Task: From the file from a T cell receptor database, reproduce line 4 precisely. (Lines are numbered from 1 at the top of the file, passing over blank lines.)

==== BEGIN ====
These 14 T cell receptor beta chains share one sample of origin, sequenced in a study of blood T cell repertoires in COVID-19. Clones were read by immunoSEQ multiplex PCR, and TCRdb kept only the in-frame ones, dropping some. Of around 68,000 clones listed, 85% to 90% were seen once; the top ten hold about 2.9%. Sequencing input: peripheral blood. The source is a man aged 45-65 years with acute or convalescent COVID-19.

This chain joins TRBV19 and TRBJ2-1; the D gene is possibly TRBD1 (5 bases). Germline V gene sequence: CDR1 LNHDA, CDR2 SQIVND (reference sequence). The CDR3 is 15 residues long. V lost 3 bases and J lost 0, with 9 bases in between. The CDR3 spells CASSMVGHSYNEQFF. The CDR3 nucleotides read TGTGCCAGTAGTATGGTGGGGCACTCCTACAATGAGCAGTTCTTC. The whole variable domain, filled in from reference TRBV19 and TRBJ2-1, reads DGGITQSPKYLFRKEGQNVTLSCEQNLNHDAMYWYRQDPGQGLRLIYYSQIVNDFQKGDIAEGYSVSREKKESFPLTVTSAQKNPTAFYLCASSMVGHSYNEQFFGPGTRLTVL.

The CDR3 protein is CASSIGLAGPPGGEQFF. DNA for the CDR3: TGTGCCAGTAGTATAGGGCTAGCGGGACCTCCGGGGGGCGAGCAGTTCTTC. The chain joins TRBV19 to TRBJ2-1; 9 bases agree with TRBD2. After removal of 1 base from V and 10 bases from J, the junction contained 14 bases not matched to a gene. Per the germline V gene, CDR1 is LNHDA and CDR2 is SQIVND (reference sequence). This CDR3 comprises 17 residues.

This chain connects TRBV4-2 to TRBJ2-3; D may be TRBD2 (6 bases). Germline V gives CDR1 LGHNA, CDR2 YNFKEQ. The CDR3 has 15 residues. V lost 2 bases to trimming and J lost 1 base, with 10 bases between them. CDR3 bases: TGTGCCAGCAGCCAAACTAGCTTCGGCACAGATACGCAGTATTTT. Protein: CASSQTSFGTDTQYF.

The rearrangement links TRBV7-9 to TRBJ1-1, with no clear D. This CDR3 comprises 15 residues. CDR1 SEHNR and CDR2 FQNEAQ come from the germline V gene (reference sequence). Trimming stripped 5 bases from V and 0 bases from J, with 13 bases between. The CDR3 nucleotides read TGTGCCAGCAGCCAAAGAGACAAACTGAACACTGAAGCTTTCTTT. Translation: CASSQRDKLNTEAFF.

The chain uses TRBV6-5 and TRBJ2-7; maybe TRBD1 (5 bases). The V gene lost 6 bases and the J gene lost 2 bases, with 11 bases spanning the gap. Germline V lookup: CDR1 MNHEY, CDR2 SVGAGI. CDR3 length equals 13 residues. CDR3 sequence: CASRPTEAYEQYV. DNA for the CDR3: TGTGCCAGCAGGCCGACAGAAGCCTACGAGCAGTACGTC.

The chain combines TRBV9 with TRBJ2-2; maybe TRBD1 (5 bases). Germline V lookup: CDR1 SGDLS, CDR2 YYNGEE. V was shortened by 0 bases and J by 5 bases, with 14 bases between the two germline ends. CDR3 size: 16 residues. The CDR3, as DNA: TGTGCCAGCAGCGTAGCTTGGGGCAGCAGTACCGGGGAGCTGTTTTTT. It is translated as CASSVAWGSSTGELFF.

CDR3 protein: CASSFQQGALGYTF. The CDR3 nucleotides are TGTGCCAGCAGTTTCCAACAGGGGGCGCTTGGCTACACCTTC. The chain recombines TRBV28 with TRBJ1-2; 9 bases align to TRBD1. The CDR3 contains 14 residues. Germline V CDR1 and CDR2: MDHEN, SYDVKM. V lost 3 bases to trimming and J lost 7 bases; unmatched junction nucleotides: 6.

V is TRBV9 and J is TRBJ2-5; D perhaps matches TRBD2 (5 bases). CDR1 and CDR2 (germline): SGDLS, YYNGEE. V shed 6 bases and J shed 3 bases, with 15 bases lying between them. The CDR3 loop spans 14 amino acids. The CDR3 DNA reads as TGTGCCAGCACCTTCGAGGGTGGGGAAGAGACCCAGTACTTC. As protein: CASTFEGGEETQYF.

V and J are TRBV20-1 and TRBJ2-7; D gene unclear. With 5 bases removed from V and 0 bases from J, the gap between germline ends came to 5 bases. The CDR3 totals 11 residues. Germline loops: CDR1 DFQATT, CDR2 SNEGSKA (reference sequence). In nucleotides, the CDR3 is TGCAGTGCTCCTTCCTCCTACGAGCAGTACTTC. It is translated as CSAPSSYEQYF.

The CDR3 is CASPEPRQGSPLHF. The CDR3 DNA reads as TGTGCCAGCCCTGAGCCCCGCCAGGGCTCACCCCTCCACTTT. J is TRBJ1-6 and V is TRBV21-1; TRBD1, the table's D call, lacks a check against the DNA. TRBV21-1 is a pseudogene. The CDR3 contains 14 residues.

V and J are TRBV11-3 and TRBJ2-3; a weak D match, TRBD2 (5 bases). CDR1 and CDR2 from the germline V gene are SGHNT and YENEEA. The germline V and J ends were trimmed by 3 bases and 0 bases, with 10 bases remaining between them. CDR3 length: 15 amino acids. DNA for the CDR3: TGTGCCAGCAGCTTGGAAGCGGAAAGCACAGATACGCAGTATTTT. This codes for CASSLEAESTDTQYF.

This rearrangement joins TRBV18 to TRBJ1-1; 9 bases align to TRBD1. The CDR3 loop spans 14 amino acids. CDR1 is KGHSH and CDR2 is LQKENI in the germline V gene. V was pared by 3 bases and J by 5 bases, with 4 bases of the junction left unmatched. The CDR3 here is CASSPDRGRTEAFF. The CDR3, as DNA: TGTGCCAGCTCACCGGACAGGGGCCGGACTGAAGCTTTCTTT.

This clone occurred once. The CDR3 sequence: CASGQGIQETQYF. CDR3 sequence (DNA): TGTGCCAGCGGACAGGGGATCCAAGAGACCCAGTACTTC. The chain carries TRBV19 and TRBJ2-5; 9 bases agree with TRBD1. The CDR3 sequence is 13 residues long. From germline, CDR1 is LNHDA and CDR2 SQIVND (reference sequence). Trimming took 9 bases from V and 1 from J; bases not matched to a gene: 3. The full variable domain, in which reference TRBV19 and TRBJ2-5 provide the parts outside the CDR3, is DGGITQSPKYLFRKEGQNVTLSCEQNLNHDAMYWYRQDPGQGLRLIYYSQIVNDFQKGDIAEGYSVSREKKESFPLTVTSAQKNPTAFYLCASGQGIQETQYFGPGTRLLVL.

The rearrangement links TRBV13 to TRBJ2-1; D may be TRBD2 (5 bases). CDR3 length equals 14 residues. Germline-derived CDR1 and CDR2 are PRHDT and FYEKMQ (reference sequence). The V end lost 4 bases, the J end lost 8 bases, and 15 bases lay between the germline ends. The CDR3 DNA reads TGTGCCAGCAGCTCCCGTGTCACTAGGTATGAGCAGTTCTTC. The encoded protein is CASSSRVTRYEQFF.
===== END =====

This chain connects TRBV4-2 to TRBJ2-3; D may be TRBD2 (6 bases). Germline V gives CDR1 LGHNA, CDR2 YNFKEQ. The CDR3 has 15 residues. V lost 2 bases to trimming and J lost 1 base, with 10 bases between them. CDR3 bases: TGTGCCAGCAGCCAAACTAGCTTCGGCACAGATACGCAGTATTTT. Protein: CASSQTSFGTDTQYF.